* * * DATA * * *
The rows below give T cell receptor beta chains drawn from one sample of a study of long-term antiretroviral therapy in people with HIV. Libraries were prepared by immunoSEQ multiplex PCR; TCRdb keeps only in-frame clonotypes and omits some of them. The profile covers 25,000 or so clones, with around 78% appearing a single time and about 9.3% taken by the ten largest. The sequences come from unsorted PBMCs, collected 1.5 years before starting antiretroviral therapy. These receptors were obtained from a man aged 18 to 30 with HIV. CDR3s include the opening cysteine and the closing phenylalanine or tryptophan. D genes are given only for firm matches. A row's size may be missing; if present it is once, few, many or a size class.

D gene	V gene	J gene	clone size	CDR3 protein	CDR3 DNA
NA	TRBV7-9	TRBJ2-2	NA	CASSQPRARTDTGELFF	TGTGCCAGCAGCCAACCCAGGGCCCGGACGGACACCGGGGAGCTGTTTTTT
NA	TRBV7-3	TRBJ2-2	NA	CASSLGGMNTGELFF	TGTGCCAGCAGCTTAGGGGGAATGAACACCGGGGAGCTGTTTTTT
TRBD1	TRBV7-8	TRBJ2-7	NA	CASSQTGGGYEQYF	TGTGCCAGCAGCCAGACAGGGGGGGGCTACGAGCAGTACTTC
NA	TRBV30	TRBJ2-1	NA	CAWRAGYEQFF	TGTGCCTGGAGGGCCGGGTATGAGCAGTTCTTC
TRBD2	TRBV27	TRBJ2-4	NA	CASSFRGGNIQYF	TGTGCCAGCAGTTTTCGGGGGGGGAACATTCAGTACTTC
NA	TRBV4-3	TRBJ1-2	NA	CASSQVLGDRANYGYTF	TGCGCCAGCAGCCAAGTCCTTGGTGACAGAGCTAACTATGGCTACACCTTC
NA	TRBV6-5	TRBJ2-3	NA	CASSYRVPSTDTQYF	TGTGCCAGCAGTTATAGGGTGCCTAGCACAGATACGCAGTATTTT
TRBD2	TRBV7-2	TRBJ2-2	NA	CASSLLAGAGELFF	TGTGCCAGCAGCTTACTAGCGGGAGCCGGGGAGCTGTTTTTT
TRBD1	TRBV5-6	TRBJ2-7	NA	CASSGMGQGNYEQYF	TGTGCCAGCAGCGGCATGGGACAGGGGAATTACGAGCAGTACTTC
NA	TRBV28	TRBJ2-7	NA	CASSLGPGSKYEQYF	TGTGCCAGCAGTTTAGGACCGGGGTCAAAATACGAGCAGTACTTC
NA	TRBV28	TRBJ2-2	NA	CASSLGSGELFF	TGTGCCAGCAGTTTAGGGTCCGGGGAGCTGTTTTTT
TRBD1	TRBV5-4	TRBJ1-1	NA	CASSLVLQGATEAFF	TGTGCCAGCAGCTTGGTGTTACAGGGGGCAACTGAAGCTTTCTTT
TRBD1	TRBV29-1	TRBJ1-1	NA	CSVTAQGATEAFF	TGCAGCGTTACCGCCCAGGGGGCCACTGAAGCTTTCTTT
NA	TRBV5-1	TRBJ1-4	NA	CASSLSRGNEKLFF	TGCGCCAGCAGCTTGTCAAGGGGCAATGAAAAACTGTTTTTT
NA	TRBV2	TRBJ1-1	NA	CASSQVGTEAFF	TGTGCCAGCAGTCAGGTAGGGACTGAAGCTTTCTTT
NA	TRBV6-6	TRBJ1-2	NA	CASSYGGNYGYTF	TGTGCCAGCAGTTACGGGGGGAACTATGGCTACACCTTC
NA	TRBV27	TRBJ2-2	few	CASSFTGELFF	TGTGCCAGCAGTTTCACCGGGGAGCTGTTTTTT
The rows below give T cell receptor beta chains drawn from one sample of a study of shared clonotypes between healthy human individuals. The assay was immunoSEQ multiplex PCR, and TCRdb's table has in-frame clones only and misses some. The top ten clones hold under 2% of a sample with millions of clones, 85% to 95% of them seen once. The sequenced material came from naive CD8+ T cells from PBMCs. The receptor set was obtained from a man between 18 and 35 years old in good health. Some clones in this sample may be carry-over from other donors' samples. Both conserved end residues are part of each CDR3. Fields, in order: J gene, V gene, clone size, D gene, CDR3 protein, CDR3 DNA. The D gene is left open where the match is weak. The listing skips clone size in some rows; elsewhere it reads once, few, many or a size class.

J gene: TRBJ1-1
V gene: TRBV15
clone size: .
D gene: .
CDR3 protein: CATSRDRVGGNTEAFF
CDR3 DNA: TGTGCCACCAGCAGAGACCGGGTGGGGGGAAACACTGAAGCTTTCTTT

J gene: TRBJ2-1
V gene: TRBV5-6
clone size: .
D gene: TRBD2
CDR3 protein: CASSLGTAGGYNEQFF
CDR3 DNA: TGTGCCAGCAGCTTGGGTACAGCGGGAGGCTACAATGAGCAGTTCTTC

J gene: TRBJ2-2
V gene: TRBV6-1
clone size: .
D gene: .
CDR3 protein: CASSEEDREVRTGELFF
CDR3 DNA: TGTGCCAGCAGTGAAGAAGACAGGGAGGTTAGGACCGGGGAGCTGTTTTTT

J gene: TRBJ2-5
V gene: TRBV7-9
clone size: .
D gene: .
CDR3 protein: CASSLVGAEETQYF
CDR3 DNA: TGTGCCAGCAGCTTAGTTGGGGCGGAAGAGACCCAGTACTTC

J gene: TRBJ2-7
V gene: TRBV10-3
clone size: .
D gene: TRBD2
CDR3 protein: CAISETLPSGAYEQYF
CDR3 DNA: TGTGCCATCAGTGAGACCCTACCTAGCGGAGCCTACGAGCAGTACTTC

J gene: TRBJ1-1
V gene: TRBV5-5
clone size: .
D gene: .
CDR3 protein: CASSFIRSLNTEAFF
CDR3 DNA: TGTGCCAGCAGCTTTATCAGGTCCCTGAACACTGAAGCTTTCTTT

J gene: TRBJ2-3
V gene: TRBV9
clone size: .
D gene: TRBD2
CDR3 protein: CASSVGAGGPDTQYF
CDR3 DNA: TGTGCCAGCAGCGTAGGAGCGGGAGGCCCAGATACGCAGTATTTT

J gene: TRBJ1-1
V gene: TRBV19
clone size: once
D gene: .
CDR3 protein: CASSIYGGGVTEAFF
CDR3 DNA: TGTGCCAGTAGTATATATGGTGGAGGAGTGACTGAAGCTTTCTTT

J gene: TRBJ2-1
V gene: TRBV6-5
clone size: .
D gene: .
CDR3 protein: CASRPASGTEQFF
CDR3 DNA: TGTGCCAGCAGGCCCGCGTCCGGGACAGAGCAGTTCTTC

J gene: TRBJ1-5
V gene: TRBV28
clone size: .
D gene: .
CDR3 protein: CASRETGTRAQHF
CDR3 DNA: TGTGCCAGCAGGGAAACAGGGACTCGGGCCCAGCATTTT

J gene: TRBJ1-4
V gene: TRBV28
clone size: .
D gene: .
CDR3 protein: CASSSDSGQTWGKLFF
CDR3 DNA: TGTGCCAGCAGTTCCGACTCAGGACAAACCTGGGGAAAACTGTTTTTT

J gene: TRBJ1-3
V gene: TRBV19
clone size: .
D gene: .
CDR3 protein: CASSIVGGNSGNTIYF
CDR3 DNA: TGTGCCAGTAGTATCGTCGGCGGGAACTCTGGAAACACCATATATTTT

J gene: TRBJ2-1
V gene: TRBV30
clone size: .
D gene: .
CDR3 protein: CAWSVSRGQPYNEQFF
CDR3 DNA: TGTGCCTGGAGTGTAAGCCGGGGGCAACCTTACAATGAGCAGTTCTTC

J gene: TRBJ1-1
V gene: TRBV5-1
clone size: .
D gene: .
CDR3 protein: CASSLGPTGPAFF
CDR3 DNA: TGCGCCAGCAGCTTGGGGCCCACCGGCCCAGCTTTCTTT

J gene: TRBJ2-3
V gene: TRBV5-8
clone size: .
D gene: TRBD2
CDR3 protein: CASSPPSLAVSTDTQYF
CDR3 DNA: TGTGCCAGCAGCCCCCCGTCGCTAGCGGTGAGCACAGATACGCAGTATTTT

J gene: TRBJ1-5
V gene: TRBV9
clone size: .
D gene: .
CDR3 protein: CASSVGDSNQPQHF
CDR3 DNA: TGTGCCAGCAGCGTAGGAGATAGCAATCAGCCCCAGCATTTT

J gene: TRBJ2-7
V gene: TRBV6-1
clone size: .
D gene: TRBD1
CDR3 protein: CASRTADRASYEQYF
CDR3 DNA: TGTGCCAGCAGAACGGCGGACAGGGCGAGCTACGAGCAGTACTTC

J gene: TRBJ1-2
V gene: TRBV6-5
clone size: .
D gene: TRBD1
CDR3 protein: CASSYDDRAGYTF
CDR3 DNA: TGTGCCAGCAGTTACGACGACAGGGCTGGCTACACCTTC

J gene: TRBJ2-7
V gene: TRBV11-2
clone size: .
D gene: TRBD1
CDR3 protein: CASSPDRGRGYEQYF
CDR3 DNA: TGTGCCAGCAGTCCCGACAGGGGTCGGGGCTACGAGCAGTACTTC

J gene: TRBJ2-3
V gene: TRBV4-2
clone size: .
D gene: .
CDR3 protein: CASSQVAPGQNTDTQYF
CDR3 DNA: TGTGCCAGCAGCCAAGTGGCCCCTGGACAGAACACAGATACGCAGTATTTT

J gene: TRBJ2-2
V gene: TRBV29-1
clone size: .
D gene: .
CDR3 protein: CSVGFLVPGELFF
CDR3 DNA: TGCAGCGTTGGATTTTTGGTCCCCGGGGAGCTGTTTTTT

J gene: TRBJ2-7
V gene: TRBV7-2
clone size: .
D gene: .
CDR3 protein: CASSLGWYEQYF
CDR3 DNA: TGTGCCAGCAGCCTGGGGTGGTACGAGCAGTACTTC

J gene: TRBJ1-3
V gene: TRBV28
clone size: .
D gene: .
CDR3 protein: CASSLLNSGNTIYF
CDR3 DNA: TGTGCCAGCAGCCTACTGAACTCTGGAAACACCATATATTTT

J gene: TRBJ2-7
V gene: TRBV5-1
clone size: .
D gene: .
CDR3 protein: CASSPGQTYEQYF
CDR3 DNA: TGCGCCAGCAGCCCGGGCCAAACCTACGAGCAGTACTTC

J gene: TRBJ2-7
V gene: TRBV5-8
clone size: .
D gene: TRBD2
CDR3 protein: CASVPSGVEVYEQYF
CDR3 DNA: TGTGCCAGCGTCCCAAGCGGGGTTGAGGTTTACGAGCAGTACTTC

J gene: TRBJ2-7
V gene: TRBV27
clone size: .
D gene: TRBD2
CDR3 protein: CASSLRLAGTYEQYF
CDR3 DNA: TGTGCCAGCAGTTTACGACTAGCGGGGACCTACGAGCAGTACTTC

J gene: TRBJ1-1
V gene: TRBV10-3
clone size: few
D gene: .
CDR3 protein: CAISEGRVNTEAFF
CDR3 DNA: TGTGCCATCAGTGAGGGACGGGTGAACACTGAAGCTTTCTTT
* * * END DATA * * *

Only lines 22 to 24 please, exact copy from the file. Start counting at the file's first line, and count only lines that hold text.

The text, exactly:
V gene: TRBV15
clone size: .
D gene: .